Baking a simple loaf of bread reminds me of what’s essential.
Flour, water, salt, yeast. Your hands. A song, maybe. Some fire and a way to get that bread out of the fire. It cools and you break it, and the smell…
My uncle just bought a Ferrari. I’ve never been in one, but it’d be fun to take a ride round the block.
We live in a time of peace, prosperity and excess. I travel along roads every day where people live behind twenty-foot hedges and have full-time staff who cook and clean and garden for them. I share a world, and a world view, with those who want more. I pretend I don’t, that I don’t want more, but sometimes I really do.
But then there’s the fig tree. And the figs that we pick day after day. The clafouti made by my husband. A glass of white wine in his hand. The music on. The slowness of his movements because he loves the figs, and he loves the Italian baking dish, and he especially loves us.
There are the pomegranates, too. Trees on my parent’s new property that haven’t been properly tended in years. The fruit dangling so high. Me, reaching, reaching to tug down the fruit–my mom holding my belt loop so I don’t slip into the ravine and break a leg. Twelve pomegranates, thirteen scratches–and us so proud.
And then the bread. Just one loaf, maybe two. Hours of watching and waiting, for what? For a little food?
The act of making, of creating, even just a little food, has become sacred to me. It has become prayer. The sheer doing of it. Even reluctantly, even in a bad mood, or distracted by that disease of wanting more.
Like a flower, first blooming in spring, like a smile, from someone you don’t know, just because. Like an unexpected view that’s filled with light and green and glory. Gratitude comes to mind. And so I seek to see the very essence of one simple loaf of bread, made by you, made by me,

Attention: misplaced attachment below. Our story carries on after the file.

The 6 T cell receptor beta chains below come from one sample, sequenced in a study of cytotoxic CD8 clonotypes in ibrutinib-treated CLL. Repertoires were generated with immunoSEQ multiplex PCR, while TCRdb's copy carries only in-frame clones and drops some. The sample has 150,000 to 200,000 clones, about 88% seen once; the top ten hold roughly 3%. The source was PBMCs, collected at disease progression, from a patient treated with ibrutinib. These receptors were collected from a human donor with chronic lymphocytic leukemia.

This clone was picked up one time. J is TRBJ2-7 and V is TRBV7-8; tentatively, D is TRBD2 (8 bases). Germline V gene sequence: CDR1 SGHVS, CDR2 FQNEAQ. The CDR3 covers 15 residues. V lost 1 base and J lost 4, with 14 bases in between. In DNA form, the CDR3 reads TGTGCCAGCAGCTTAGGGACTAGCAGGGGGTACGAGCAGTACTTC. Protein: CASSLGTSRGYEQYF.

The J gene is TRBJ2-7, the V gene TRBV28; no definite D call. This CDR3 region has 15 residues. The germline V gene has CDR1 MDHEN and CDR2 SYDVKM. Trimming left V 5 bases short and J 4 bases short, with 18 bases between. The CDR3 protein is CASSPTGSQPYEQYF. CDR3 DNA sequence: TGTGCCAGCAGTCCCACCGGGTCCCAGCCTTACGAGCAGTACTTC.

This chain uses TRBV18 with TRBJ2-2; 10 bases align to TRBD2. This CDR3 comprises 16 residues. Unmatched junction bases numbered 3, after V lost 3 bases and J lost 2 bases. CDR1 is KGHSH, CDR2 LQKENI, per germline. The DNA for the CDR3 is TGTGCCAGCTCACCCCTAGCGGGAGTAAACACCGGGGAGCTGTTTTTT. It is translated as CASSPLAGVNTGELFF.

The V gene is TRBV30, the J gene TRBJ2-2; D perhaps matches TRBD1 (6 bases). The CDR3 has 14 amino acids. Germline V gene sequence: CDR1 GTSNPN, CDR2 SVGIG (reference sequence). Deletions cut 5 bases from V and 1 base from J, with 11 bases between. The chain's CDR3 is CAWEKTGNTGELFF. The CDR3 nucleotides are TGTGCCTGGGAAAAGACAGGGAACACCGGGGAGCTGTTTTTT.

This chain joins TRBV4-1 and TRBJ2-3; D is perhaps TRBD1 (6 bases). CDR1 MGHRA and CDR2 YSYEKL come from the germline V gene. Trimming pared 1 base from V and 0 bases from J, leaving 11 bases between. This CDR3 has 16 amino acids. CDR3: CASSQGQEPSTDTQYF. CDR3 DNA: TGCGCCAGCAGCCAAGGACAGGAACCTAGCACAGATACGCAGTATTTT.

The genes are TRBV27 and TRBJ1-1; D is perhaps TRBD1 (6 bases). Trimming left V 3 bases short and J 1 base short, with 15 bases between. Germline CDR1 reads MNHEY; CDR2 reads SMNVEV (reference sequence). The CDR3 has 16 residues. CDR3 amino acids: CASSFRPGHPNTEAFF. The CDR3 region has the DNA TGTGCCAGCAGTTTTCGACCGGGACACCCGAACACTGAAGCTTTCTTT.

and maybe another one to give away.
Two loaves of Struan were cooling on the rack and dinnertime was nearing. It had been a busy day and I was feeling the draw to settle into the evening with my family.
I quickly ran through the list of the new babies in my life and realized that all of them, except one whom I’d already visited, lived clear across town. I really didn’t want to drive. Not then, not during the Christmas rush.
So, I didn’t.
Instead, I toted the hot loaf two minutes away, and dropped it at the home of Mrs. H, where my older son had been hanging out that afternoon.
I felt kinda bad that I’d decided to stay close to home and offer the bread to someone who didn’t have any babies to tend, nourish, or feed. I even thought about not blogging about it…
I got this email the following day.
Oh, Jane, I worked until almost 9 O’clock last night and have to be to work by 8:30 this morning. I can’t begin to express what a delight it was to wake up to your delicious fresh bread this morning. Thank you so much, it was such a kind thing for you to send it. May you be richly blessed for your thoughtfulness.
Giving. Sharing. Just a small something for someone. Let’s keep trying, you and me, and not always be too distracted by whatever our methodical plans are. Sometimes doing what’s practical, even doing what’s simpler, is better in the end.
But it’s not The End, folks.
More giving (and lots more giving to babies) to come!